The Senate voted Tuesday to abolish a rule restricting specific hunting practices on national wildlife refuges in Alaska - including trapping, baiting and aerial shooting - on the grounds that state officials should be able to set the terms for wildlife conservation on public land within their own borders.
The 52-to-47 vote, which was almost entirely along party lines, represented the latest instance of Republicans using a powerful legislative tool - the Congressional Review Act - to eliminate regulations that Barack Obama's administration finalized before he left office in January. Independent Sen. Angus King, Maine, joined Republicans in backing the measure, and the measure only needs President Donald Trump's signature to become law.
With Trump's support, congressional Republicans are working systematically to undo several environmental, labor and financial safeguards the previous administration put in place toward the end of Obama's term. Under the 1996 law, any rule wiped off the books cannot be reinstated in a "substantially similar form."
While a disproportionate number of the regulations that have come under fire address energy and the environment, the larger debate has focused on whether the federal government has the right to establish sweeping rules Americans must live by or whether power should be devolved to the states.
During a sometimes-emotional debate Tuesday, Republicans and Democrats sparred over how best to define sportsmanship as well as state sovereignty.
Sen. Lisa Murkowski, R-Alaska, noted that the issue of managing wildlife "is something in Alaska that we take very, very seriously." Recalling how she watched her grandparents and parents lobby for Alaska to become a state, she added, "It was all about fish, it was all about salmon. That's one of the reasons we fought for statehood."
But Sen. Martin Heinrich, D-N.M., who spoke just before Murkowski, said the idea of allowing the killing mother bears and cubs as well as denning wolves and pups, would be putting "the federal stamp of approval on methods of take that the public views as unethical."
"I don't think that's standing up for hunters," he said. "I fear that it is endangering something that is critical to our culture and a way of life."
Heinrich added that he had recently taken his 13-year-old son Carter on his first elk hunt, where "he soon learned that the hard work comes after you pull the trigger. As his son painstakingly stripped the meat of the elk they had shot, the senator said, "Anything less would be unethical, and disrespectful to that magnificent wild animal."
The National Rifle Association backed overturning the rule, as did several Alaska-based groups. Environmental and animal welfare groups, by contrast, lobbied against the measure.
For years the Alaska Department of Fish and Game and the U.S. Fish and Wildlife Service had negotiated on an annual basis how to establish hunting and fishing regulations for national wildlife refuges in the state, which encompass tens of millions of acres. But in 2013 the Alaska Board of Game, which is made up of political appointees, rejected the Fish and Wildlife Service's proposed rules and instructed the state fish and game agency to write the regulations on their own.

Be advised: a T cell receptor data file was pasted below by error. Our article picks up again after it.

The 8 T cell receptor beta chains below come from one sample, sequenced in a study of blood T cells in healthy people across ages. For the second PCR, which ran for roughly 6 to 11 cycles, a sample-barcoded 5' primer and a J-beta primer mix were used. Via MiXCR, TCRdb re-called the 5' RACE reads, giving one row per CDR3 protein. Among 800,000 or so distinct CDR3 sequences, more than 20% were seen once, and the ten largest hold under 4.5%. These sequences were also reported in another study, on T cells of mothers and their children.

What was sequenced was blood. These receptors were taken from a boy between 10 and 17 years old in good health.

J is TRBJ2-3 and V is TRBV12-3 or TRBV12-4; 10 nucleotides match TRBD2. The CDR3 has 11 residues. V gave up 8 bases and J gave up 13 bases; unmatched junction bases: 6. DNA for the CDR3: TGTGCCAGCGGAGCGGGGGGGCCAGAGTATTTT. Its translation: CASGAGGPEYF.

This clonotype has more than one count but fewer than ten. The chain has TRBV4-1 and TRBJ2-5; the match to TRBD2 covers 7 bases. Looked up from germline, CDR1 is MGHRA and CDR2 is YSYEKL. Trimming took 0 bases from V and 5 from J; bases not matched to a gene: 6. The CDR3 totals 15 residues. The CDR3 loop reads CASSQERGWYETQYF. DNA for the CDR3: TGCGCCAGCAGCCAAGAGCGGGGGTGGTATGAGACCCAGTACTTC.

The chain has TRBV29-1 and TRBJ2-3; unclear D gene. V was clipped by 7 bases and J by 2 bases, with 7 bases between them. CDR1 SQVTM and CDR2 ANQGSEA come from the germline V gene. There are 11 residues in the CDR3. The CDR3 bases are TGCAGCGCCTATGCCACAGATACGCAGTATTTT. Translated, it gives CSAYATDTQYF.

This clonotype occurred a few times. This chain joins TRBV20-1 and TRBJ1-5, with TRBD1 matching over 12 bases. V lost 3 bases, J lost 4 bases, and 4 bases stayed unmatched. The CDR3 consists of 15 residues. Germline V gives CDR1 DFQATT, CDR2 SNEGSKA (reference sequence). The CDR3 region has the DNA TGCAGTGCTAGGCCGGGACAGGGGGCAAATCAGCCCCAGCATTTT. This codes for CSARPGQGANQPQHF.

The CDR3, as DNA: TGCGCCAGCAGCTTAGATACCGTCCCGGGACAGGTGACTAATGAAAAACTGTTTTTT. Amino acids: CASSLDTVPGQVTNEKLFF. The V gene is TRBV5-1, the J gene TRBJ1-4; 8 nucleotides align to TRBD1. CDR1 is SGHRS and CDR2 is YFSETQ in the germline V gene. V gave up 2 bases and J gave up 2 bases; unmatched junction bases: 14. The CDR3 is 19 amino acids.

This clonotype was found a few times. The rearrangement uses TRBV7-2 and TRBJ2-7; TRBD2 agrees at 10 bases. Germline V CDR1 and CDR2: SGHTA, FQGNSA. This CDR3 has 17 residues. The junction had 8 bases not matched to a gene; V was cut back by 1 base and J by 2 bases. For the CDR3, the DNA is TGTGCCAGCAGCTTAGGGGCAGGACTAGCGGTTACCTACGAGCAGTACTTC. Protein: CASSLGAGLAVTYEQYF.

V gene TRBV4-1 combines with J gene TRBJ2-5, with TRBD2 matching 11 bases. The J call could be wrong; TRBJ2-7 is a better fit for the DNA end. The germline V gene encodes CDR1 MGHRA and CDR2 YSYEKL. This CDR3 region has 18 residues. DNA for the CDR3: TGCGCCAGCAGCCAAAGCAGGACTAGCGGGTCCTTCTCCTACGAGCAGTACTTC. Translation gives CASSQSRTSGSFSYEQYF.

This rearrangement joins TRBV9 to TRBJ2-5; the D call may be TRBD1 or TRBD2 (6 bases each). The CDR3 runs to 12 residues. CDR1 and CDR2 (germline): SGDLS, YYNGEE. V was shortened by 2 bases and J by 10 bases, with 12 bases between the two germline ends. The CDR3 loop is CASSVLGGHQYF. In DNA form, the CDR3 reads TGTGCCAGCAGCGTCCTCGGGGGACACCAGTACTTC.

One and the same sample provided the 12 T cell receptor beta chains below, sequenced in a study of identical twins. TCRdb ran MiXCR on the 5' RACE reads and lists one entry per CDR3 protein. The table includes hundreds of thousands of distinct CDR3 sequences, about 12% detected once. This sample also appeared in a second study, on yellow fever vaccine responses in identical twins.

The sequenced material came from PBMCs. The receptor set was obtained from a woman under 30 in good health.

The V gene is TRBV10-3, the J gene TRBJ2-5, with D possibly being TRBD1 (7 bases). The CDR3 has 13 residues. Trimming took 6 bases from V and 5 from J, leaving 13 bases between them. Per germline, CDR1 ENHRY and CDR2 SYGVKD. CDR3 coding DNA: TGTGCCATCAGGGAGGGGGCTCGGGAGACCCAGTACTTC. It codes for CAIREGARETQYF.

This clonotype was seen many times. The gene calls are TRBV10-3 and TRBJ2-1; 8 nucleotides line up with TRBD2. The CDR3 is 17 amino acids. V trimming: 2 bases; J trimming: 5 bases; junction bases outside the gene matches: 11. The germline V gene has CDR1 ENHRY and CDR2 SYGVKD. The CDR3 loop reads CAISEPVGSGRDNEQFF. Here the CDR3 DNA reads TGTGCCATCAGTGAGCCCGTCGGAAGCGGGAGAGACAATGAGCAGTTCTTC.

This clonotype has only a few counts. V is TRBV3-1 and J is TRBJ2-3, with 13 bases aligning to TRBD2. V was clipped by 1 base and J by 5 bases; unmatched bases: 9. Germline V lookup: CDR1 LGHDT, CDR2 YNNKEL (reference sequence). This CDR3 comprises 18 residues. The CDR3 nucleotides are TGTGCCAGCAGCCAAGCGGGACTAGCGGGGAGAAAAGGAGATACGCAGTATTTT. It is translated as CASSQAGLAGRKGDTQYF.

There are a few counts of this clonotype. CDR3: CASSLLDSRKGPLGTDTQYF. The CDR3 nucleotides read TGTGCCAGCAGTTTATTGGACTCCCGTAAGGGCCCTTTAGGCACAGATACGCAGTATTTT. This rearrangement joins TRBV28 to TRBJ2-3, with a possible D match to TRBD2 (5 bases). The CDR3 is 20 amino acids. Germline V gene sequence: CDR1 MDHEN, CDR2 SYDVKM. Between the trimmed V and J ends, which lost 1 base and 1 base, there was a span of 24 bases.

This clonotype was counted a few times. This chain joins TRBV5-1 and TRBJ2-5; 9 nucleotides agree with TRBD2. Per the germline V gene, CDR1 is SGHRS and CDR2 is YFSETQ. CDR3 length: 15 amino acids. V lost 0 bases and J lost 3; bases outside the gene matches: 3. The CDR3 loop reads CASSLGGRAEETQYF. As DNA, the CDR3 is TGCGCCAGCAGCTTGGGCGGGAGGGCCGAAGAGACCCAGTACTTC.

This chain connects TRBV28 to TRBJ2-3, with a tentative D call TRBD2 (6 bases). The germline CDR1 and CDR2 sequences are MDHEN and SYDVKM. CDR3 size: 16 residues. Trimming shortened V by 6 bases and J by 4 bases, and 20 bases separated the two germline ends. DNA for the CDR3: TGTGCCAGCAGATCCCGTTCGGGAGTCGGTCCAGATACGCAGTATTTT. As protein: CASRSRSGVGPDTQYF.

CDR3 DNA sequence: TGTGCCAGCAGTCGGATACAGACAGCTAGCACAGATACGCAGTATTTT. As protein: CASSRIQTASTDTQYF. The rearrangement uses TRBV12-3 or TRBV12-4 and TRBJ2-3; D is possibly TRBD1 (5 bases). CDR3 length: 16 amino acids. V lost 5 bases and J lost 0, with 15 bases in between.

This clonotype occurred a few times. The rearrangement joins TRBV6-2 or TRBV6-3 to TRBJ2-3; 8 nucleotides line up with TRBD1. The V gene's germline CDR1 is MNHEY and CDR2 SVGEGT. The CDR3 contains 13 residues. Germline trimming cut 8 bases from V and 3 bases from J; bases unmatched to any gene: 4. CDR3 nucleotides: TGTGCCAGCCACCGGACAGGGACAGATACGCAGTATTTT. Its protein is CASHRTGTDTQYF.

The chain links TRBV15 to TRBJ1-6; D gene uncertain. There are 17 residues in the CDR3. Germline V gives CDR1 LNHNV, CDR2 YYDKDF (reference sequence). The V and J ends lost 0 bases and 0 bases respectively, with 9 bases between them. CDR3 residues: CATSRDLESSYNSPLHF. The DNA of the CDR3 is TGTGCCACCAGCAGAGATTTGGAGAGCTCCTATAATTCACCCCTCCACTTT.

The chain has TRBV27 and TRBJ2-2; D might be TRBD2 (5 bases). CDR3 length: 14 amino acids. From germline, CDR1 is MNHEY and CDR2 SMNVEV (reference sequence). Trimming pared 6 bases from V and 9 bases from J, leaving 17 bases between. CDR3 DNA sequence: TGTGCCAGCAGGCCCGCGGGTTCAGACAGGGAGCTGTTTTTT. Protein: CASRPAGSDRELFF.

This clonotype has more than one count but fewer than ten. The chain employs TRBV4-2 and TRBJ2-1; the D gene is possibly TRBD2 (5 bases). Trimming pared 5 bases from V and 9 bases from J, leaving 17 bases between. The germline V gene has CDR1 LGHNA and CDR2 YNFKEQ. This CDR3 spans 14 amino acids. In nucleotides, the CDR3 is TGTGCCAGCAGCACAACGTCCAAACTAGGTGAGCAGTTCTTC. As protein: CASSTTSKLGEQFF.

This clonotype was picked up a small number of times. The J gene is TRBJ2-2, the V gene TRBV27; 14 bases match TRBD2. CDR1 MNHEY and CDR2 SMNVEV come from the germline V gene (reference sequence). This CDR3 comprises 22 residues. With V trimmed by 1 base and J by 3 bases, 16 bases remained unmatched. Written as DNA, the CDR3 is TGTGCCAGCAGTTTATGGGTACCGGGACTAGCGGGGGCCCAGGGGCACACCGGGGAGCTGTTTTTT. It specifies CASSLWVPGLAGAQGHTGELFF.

"It was the state of Alaska that broke with this tradition," former Fish and Wildlife Service director Dan Ashe said in an interview, noting that under federal law the agency is supposed to manage "for wildlife first" on its refuges. "We did everything we could to try to resolve the controversy, but the basic issue is what's your basic philosophy with regard to the management of predators. And these are national wildlife refuges."
In a statement after Tuesday's vote, Sen. Dan Sullivan, R-Alaska, said that in his state, "many hunt for survival, both personal and cultural. Alaskans have been able to maintain these strong and life-sustaining traditions through a rigorous scientific process that allows for public participation and ensures we manage our fish and game for sustainability, as required by the Alaska Constitution."
But Ashe and other defenders of the rule said some of the changes envisioned by state officials, such as allowing people to fly into a place where grizzlies or caribou had gathered and begin hunting that same day, could disrupt the natural predator-prey balance in the wild.
"If they believe the Fish and Wildlife Service has overstepped its authority, there's a way to deal with that. Then take the Fish and Wildlife Service to court, Alaska does that very well," Ashe said. "But the reason they're not pursuing that route is because they know they'll lose."